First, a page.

Filed under: Admin Stuff, bread, cats, chicken, children, pasta, pizza, sauce

More Pizza

Seriously, I’m still in shock about how little pizza I have posted here. So, more.106

This is another one with that barbecue sauce I made but it also has broccoli, chicken, onions, cheddar and mozzarella. Came out wicked good, I love broccoli on pizza. It gets just lightly roasted in the fat from the cheese and gives a great contrast in texture.112

Plus it makes it healthy so you can eat twice as much. The chicken I just browned and braised in chicken broth seasoned with smoked paprika, garlic and onion. I shred it by hand so as to leave jagged edges for more browning. Browning is key as I’m sure you know.  115Whew, ok, feeling a little better now that there’s two pizza posts. I’ll probably post more soon though. Heh. I need to do something about the lighting in my apartment, too. It’s made of suck. More experimentation is clearly needed.

Filed under: barbecue, chicken, pizza, sauce

How to Cut a Chicken in Half and Then Roast Half of It.

From the Vault:

This is a post from my old Blogspot location but it’s the most popular one there so I figured I’d bring it over here. Because I’m shameless. Although to be fair it’s a good one, great method and delicious end product. Enjoy.

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Ok, I really don’t know if this is the best way to go about halving a chicken, but it was the first time I had ever done it and it worked just fine, see?

But I’m getting ahead of myself. My girlfriend came home with a roaster and I got to thinking. I realized that a whole chicken was a bit much for just the two of us and even though we use all the leftovers, it’s never quite the same as it is when freshly cooked. So, why not cut it in half, freeze one and cook the other? Why not, indeed?

I had recently read this post over at Girlichef about breaking down a chicken, so I figured I would just do what she did and stop when I had two halves. I figured out a couple things while doing it, one little trick and one fact. The fact? The inside of a chicken is gross. It’s full of some kind of weird spooge and I don’t know what it is. I assume it’s a chicken fluid that… solidifies or something after it gets slaughtered. We aren’t going to talk about it anymore and I’m not going to show you any pictures of it. I’ll tell you about the trick when the post catches up to it. So, grab a chicken, some kitchen shears and lets do this thing.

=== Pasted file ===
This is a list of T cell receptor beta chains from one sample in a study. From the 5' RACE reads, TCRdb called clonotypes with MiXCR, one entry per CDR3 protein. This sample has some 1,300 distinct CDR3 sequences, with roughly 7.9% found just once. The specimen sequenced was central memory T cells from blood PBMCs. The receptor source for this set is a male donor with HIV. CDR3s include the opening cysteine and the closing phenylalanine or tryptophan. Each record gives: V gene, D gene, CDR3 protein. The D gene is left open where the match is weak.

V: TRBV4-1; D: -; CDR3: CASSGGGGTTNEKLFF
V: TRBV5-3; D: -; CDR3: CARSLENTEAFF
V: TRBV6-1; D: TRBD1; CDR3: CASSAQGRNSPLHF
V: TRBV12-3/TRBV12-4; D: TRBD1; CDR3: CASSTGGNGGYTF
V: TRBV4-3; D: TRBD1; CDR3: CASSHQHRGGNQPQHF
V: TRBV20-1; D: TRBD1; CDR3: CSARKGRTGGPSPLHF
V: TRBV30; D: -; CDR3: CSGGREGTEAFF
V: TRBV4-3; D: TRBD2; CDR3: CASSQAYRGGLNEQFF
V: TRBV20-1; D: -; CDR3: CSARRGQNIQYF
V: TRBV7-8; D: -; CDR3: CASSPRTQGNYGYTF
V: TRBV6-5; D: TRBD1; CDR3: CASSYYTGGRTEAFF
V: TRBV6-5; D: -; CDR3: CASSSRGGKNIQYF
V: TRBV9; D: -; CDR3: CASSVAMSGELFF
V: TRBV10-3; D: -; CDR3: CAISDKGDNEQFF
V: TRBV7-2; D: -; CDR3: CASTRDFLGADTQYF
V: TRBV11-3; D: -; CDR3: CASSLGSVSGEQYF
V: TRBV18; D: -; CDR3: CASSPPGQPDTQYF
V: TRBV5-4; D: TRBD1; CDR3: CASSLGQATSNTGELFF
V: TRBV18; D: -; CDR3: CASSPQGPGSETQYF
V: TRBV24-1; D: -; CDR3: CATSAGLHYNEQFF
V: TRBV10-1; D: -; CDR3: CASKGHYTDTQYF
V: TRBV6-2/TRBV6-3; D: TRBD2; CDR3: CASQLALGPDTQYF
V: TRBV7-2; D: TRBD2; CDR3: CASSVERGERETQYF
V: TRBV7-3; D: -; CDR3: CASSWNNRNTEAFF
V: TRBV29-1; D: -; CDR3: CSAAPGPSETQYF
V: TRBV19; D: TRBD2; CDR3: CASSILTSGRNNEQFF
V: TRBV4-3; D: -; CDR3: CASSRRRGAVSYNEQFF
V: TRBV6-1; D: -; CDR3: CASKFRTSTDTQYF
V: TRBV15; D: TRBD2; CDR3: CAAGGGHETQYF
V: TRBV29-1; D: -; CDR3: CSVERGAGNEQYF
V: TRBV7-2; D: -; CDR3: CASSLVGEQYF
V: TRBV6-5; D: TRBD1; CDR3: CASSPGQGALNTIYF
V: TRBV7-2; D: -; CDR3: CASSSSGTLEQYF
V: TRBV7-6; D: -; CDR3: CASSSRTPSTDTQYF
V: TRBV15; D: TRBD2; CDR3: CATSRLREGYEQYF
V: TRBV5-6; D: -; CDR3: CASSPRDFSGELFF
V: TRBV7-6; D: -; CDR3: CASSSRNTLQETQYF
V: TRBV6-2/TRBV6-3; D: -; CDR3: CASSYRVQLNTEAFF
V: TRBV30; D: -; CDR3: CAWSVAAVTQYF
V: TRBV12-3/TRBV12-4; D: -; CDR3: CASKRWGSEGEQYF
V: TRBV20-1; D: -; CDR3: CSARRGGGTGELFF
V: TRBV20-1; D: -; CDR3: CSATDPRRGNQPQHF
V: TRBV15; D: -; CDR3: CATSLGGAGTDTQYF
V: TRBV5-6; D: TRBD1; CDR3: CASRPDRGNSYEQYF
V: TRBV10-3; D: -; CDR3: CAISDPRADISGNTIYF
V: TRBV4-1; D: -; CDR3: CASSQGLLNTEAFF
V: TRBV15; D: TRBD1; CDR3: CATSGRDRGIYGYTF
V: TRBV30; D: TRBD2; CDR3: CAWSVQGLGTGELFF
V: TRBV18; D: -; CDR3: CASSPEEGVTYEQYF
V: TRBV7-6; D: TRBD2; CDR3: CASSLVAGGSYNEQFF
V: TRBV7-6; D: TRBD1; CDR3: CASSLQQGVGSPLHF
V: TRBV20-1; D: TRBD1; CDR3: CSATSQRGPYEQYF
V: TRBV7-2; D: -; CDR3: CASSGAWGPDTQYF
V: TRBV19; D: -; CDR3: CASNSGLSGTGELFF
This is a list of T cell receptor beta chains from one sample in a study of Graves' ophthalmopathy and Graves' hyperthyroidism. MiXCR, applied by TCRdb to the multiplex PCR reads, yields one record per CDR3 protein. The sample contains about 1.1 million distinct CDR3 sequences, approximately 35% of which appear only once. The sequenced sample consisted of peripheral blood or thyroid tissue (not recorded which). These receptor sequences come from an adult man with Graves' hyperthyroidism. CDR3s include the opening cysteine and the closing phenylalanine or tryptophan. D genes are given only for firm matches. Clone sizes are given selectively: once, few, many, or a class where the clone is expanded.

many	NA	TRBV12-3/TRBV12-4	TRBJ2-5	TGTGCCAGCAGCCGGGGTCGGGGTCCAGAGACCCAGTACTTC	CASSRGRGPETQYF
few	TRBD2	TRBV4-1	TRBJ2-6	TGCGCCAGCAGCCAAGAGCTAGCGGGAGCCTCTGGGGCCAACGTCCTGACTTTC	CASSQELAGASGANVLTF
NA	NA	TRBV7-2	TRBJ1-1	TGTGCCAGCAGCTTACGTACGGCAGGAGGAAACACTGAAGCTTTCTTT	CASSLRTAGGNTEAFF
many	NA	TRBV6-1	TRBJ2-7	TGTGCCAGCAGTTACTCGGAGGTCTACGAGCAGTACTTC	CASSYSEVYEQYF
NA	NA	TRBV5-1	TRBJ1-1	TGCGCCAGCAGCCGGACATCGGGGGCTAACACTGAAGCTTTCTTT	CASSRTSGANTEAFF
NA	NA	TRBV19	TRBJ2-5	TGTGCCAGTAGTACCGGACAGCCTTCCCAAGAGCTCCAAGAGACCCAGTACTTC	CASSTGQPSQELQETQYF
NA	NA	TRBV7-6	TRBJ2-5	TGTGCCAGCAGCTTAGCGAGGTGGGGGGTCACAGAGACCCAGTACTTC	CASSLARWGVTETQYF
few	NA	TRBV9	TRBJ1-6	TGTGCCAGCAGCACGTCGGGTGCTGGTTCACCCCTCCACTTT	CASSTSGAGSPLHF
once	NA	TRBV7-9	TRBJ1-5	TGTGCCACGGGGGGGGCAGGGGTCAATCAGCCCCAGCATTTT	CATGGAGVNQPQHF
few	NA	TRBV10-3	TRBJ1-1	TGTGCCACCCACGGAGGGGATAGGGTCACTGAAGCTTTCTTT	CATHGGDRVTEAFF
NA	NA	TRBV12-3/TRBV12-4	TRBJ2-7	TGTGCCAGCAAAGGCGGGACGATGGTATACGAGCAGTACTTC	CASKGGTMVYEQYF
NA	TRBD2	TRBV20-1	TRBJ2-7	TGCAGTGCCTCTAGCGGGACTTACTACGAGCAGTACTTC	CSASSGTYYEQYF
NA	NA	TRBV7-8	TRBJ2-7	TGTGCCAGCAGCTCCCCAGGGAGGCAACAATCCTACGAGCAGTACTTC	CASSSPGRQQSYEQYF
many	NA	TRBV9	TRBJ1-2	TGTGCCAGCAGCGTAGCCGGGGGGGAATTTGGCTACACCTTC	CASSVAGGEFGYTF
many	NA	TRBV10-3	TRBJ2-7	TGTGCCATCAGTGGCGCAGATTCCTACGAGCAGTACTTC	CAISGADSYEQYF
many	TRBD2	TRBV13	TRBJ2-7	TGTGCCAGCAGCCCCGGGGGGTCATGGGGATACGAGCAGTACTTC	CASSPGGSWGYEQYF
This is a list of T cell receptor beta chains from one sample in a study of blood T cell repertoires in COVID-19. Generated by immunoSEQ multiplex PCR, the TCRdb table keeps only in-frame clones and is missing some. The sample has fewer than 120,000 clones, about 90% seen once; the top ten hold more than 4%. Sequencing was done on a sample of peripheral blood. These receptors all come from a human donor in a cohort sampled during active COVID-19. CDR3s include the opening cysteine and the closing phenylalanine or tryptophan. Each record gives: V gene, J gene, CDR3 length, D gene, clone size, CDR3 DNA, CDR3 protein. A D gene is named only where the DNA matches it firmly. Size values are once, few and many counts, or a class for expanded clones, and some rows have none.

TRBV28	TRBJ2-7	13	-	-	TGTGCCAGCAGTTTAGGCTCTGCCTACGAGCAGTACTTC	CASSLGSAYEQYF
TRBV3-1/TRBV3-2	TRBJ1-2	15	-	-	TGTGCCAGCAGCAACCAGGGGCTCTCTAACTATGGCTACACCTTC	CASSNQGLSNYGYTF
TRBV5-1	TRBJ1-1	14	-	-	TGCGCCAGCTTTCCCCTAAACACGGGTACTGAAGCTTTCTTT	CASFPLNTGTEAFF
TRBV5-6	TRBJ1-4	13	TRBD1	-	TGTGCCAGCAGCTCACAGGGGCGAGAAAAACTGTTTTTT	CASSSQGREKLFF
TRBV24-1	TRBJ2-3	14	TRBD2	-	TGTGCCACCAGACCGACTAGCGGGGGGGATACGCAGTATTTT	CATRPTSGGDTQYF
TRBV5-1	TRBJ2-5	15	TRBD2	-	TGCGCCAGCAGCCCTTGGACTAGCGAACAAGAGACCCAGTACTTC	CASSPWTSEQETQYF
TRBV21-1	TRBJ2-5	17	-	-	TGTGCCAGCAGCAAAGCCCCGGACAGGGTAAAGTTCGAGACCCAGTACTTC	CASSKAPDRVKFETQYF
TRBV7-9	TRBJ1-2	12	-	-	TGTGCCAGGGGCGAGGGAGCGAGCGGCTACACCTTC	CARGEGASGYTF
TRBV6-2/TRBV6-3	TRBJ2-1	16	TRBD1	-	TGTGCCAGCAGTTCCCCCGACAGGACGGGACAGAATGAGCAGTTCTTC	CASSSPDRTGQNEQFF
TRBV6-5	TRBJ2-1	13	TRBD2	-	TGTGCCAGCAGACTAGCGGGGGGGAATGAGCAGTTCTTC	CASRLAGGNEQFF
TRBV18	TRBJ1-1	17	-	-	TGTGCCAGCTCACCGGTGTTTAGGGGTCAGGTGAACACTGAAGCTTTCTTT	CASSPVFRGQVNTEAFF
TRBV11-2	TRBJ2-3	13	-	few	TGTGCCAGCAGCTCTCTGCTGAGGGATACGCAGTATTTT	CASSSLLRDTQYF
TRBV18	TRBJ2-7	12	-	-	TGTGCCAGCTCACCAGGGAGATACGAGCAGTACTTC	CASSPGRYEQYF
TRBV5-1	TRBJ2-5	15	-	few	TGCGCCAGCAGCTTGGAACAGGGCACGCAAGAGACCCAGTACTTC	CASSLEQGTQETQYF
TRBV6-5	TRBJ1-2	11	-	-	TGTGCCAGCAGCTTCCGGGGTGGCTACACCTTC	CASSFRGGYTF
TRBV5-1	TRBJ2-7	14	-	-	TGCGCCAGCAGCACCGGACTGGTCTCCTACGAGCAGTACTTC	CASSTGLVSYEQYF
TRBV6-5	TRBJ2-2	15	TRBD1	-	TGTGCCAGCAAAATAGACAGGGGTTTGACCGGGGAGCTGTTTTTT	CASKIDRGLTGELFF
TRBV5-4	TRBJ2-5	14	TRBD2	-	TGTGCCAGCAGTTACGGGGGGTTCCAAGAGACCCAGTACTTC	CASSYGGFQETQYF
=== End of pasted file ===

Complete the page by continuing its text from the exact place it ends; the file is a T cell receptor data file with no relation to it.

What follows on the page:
First, you need to get a plastic freezer bag (unless you’re making stock soon, then don’t worry about freezing it. You are making stock with the chicken bits, right?). You need this for bits that you want to keep to make stock from. From now on it will be referred to as the stock sack. Toss the giblets and neck in there,

they are good stock stuff. Now trim the tips off the wings.

I’ve found the tips brown too quickly and turn into nasty little black lumps. You don’t have to do this, it’s a personal preference thing. Next trim off the tail bit.

This is just a big chunk of fat, for the most part, and you really don’t need it. Toss it in the stock sack. Plus it shows you just where the spine is.

That’s the trick I was talking about earlier, hope it wasn’t too anticlimactic. Now just snip next to it all along the length of the spine.

The snapping bones wig out at least one person that I’m aware of, but it didn’t bother me too much, thankfully. Heh. First one side,

then the other.

Toss the spine in the stock sack, there’s some good stuff in there. Now you’ve got this.

You want to flip it over and cut it along the breast bone. A big ass knife is the best (I’m told), but I had already dirtied up my shears so I figured I would soldier on with them.

I know, I know, it’s one of those chickens. The ones with the “let’s over cook it” pop up dealies. I actually like them because that way I only over cook it a little, instead of a lot like I do when I try to take the temperature myself. I’m terrible at that for some reason. But once you cut through it you’re all set. Two halves.

It looks better like this.

Of course, now we need to cook it. I decided to keep it pretty simple. I put the half chicken in my ten inch, stainless steel stir fry pan.

I figured this would help hold it together and also make the juices pool underneath it, since it didn’t quite touch the bottom, and help keep it moist (it did). I minced half a shallot, a couple cloves of garlic, a couple tablespoons of fresh basil, salt, pepper and olive oil and mixed it all together.

Well, I didn’t mince the oil, salt and pepper, but you know what I mean. I stuffed all that under the skin, then just drizzled some more olive oil on the outside and sprinkled it with a bit more salt and pepper.

Then I roasted it at 375 until it was done.

Yes, I waited for the dealie to pop up. And it was fine, I swear! Only the white meat was a little dry, but the juices that pooled up in the bottom of the pan fixed that up just fine when I spooned them over it. In fact, it was fantastic. Rich chicken flavor with nice shallot, garlic and basil overtones. I’m going to be making chicken like this over and over. So, how would you cook a half a chicken?

Filed under: chicken, technique